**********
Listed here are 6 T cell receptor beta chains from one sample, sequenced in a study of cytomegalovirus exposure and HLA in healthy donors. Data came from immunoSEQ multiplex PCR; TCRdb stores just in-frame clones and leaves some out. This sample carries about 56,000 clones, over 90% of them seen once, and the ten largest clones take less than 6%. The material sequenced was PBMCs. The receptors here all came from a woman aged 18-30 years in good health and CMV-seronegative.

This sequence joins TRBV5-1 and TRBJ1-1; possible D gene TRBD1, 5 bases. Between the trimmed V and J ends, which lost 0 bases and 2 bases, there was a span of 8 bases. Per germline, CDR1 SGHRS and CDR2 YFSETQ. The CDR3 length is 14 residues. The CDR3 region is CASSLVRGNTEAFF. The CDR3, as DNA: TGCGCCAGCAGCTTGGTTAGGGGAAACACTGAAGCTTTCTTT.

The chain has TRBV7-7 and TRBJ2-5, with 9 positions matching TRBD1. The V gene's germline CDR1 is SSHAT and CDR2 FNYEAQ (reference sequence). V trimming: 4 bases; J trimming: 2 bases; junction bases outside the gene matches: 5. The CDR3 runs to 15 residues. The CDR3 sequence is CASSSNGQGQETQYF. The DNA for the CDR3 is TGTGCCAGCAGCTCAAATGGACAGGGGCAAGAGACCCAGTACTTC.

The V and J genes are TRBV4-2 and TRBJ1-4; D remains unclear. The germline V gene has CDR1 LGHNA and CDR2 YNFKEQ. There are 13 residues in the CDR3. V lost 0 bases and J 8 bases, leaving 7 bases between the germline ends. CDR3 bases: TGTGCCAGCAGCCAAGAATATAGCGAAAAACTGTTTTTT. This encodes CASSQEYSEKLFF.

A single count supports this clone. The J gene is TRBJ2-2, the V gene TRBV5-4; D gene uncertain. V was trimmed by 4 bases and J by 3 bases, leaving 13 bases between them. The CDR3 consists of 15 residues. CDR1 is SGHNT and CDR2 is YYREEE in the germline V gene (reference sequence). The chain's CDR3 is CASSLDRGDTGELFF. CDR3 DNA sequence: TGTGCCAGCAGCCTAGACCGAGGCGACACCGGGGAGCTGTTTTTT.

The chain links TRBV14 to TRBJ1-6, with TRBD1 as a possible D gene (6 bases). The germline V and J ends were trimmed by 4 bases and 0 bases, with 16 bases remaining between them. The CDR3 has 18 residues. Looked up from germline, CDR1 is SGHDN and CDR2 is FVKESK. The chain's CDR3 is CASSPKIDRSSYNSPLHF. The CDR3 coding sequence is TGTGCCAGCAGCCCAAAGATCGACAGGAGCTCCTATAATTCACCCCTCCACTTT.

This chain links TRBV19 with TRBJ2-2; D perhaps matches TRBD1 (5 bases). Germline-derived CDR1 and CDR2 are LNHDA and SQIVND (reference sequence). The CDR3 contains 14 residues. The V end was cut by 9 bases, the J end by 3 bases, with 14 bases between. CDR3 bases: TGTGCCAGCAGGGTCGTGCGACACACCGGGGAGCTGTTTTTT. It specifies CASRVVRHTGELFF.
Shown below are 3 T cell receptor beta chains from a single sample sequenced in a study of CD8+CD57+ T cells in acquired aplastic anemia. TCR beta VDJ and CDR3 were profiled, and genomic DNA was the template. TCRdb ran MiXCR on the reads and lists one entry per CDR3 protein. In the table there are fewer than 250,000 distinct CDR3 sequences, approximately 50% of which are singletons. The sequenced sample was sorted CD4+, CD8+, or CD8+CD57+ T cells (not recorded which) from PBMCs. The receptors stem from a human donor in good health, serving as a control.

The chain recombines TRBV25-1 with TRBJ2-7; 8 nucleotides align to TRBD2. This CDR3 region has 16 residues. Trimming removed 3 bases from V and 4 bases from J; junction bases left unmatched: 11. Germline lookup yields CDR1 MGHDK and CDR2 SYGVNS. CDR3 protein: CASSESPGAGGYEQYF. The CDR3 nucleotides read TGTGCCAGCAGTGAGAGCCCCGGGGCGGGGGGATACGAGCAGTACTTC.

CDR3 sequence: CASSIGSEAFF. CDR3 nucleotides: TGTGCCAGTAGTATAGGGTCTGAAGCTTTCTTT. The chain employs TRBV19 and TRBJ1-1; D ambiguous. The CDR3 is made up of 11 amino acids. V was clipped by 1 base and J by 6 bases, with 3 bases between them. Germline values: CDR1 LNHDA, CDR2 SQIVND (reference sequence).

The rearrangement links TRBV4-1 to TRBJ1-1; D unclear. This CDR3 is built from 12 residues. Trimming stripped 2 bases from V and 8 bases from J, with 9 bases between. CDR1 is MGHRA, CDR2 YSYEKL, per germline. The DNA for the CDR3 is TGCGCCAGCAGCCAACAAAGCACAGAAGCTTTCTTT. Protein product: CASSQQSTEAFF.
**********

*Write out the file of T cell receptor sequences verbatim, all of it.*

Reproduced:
Listed here are 6 T cell receptor beta chains from one sample, sequenced in a study of cytomegalovirus exposure and HLA in healthy donors. Data came from immunoSEQ multiplex PCR; TCRdb stores just in-frame clones and leaves some out. This sample carries about 56,000 clones, over 90% of them seen once, and the ten largest clones take less than 6%. The material sequenced was PBMCs. The receptors here all came from a woman aged 18-30 years in good health and CMV-seronegative.

This sequence joins TRBV5-1 and TRBJ1-1; possible D gene TRBD1, 5 bases. Between the trimmed V and J ends, which lost 0 bases and 2 bases, there was a span of 8 bases. Per germline, CDR1 SGHRS and CDR2 YFSETQ. The CDR3 length is 14 residues. The CDR3 region is CASSLVRGNTEAFF. The CDR3, as DNA: TGCGCCAGCAGCTTGGTTAGGGGAAACACTGAAGCTTTCTTT.

The chain has TRBV7-7 and TRBJ2-5, with 9 positions matching TRBD1. The V gene's germline CDR1 is SSHAT and CDR2 FNYEAQ (reference sequence). V trimming: 4 bases; J trimming: 2 bases; junction bases outside the gene matches: 5. The CDR3 runs to 15 residues. The CDR3 sequence is CASSSNGQGQETQYF. The DNA for the CDR3 is TGTGCCAGCAGCTCAAATGGACAGGGGCAAGAGACCCAGTACTTC.

The V and J genes are TRBV4-2 and TRBJ1-4; D remains unclear. The germline V gene has CDR1 LGHNA and CDR2 YNFKEQ. There are 13 residues in the CDR3. V lost 0 bases and J 8 bases, leaving 7 bases between the germline ends. CDR3 bases: TGTGCCAGCAGCCAAGAATATAGCGAAAAACTGTTTTTT. This encodes CASSQEYSEKLFF.

A single count supports this clone. The J gene is TRBJ2-2, the V gene TRBV5-4; D gene uncertain. V was trimmed by 4 bases and J by 3 bases, leaving 13 bases between them. The CDR3 consists of 15 residues. CDR1 is SGHNT and CDR2 is YYREEE in the germline V gene (reference sequence). The chain's CDR3 is CASSLDRGDTGELFF. CDR3 DNA sequence: TGTGCCAGCAGCCTAGACCGAGGCGACACCGGGGAGCTGTTTTTT.

The chain links TRBV14 to TRBJ1-6, with TRBD1 as a possible D gene (6 bases). The germline V and J ends were trimmed by 4 bases and 0 bases, with 16 bases remaining between them. The CDR3 has 18 residues. Looked up from germline, CDR1 is SGHDN and CDR2 is FVKESK. The chain's CDR3 is CASSPKIDRSSYNSPLHF. The CDR3 coding sequence is TGTGCCAGCAGCCCAAAGATCGACAGGAGCTCCTATAATTCACCCCTCCACTTT.

This chain links TRBV19 with TRBJ2-2; D perhaps matches TRBD1 (5 bases). Germline-derived CDR1 and CDR2 are LNHDA and SQIVND (reference sequence). The CDR3 contains 14 residues. The V end was cut by 9 bases, the J end by 3 bases, with 14 bases between. CDR3 bases: TGTGCCAGCAGGGTCGTGCGACACACCGGGGAGCTGTTTTTT. It specifies CASRVVRHTGELFF.
Shown below are 3 T cell receptor beta chains from a single sample sequenced in a study of CD8+CD57+ T cells in acquired aplastic anemia. TCR beta VDJ and CDR3 were profiled, and genomic DNA was the template. TCRdb ran MiXCR on the reads and lists one entry per CDR3 protein. In the table there are fewer than 250,000 distinct CDR3 sequences, approximately 50% of which are singletons. The sequenced sample was sorted CD4+, CD8+, or CD8+CD57+ T cells (not recorded which) from PBMCs. The receptors stem from a human donor in good health, serving as a control.

The chain recombines TRBV25-1 with TRBJ2-7; 8 nucleotides align to TRBD2. This CDR3 region has 16 residues. Trimming removed 3 bases from V and 4 bases from J; junction bases left unmatched: 11. Germline lookup yields CDR1 MGHDK and CDR2 SYGVNS. CDR3 protein: CASSESPGAGGYEQYF. The CDR3 nucleotides read TGTGCCAGCAGTGAGAGCCCCGGGGCGGGGGGATACGAGCAGTACTTC.

CDR3 sequence: CASSIGSEAFF. CDR3 nucleotides: TGTGCCAGTAGTATAGGGTCTGAAGCTTTCTTT. The chain employs TRBV19 and TRBJ1-1; D ambiguous. The CDR3 is made up of 11 amino acids. V was clipped by 1 base and J by 6 bases, with 3 bases between them. Germline values: CDR1 LNHDA, CDR2 SQIVND (reference sequence).

The rearrangement links TRBV4-1 to TRBJ1-1; D unclear. This CDR3 is built from 12 residues. Trimming stripped 2 bases from V and 8 bases from J, with 9 bases between. CDR1 is MGHRA, CDR2 YSYEKL, per germline. The DNA for the CDR3 is TGCGCCAGCAGCCAACAAAGCACAGAAGCTTTCTTT. Protein product: CASSQQSTEAFF.